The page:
Every day from 6 a.m. to 9 p.m., Soe Min Lwin takes orders, serves food and washes dishes at a tea shop in Myanmar’s biggest city, Yangon. Every night, he climbs onto a wooden table and falls asleep.
He’s 12, and by earning just over a dollar a day, he is his family’s main breadwinner.
“When I don’t work,” he said softly, “sometimes [my family] is all right,
but sometimes they’re not. It depends on whether my stepfather can find work. He doesn't have a steady job.”
Soe Min Lwin’s boss, shop owner Ko Thar Thint, lets him out of work
six hours a week to attend classes held by the Myanmar Mobile Education Project. But he insists that hiring children like Soe Min Lwin is not unfair labor.
“We don’t torture these
kids or force them to work,” he said. “We take them in and give them work so they can support their families. And here, they have a place to live and eat. If we didn’t take them in, they might end up in a worse place.”
Ko Thar Thint has a 9-year-old son, but when asked if he would let him leave school at age 12 and go to work too, he said no. “These kids have to work because their families don’t have enough money,”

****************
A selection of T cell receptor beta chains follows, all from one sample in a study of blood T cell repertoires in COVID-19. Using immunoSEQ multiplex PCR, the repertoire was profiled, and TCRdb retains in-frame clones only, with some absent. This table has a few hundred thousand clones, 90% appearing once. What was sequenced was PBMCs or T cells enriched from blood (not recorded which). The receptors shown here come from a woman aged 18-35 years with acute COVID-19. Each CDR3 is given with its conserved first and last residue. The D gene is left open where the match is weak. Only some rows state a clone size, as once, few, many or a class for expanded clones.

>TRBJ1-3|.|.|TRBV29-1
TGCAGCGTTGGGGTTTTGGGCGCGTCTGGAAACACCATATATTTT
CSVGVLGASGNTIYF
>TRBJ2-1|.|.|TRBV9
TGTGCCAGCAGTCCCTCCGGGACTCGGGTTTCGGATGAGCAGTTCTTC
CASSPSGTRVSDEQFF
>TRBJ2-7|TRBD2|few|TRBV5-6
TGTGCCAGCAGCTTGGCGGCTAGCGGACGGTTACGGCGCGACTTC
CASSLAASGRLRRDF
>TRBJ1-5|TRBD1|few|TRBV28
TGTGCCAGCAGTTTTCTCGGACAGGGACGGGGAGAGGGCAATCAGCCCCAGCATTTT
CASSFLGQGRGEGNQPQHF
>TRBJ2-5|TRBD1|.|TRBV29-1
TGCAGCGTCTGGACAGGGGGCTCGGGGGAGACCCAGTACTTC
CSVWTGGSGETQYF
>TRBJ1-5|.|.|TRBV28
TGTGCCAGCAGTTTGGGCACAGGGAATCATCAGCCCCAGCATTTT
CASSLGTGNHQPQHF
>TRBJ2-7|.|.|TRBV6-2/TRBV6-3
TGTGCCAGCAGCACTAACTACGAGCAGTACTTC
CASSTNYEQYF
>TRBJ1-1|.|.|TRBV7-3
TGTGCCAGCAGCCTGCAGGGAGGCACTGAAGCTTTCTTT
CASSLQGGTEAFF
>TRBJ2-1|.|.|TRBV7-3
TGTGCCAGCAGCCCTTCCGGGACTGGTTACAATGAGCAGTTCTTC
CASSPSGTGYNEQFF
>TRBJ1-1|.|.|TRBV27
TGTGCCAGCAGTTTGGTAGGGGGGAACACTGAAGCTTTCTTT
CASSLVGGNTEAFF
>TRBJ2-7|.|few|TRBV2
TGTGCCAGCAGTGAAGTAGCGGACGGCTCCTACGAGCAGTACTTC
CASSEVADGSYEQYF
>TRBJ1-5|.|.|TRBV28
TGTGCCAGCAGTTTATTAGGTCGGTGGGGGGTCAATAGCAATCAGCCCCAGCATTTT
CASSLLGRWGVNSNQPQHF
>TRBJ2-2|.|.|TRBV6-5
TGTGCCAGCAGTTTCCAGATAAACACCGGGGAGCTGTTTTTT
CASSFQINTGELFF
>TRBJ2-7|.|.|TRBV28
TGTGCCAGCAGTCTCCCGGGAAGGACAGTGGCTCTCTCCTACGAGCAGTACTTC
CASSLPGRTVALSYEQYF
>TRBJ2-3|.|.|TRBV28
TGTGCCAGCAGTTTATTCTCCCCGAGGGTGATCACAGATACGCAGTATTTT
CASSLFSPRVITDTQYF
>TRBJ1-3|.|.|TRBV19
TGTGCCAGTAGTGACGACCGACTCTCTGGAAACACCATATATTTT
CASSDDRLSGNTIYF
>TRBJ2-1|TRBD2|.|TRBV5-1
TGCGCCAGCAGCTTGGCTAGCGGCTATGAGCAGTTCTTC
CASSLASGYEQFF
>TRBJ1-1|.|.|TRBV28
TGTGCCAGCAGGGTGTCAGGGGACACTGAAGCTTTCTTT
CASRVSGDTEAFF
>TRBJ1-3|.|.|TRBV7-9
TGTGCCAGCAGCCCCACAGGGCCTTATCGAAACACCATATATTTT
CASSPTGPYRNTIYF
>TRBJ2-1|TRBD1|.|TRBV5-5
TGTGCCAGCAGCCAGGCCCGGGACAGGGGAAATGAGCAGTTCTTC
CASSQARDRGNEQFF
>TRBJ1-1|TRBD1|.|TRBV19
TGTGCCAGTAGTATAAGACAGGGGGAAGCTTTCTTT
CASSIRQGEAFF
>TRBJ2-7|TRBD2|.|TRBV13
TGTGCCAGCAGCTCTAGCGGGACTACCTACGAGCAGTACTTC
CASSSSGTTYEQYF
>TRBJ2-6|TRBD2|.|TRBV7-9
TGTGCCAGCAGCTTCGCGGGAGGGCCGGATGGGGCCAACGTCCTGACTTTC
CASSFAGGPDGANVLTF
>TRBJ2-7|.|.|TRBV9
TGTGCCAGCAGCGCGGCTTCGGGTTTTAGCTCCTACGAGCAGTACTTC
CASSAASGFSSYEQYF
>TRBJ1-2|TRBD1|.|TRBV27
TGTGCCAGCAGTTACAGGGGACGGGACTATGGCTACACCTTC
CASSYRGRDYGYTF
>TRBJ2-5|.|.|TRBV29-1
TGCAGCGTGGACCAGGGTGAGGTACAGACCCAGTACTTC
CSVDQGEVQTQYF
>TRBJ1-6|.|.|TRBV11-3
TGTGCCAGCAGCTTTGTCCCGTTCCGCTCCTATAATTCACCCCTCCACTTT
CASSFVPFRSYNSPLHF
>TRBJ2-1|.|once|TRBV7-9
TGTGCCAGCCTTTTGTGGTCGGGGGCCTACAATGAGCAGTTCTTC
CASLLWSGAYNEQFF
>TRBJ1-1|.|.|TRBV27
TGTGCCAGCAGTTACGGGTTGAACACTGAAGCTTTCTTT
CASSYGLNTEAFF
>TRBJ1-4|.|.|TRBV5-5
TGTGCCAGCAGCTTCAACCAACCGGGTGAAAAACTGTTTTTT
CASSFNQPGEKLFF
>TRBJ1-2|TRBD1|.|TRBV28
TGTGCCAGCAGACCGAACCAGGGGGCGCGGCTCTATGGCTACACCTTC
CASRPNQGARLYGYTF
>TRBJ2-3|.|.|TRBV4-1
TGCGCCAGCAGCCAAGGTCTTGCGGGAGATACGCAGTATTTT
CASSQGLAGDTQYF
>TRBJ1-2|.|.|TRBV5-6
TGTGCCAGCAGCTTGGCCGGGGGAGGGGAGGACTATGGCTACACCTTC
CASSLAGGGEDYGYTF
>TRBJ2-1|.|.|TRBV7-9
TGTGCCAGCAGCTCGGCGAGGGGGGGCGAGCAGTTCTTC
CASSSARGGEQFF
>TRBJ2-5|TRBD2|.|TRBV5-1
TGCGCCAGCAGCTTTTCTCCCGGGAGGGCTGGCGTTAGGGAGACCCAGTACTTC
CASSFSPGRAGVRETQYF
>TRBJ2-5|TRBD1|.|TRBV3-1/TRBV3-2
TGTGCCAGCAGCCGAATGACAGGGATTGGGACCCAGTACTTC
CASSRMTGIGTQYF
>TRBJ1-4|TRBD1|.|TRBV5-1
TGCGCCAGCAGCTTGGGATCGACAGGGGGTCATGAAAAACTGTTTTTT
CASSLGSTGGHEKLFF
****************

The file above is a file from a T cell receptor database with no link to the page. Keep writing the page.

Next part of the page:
he said, referring to the five children who work for him. “My son is luckier than [they are], so he doesn’t need to work yet.”
Children have long been pillars of Myanmar’s
economy, with many working as housecleaners, factory hands and shop assistants. But their role has come under increasing international scrutiny as the country opens up after five decades of military dictatorship.
Since Myanmar began major economic and political reforms in 2011, more and more children have moved from the country’s rural areas to cities, he said. “A lot of shops and restaurants opened up in the cities, and they need
a cheap and reliable labor force,” he said. “And a lot more people … have more disposable income, so they demand more services, which also requires more labor.”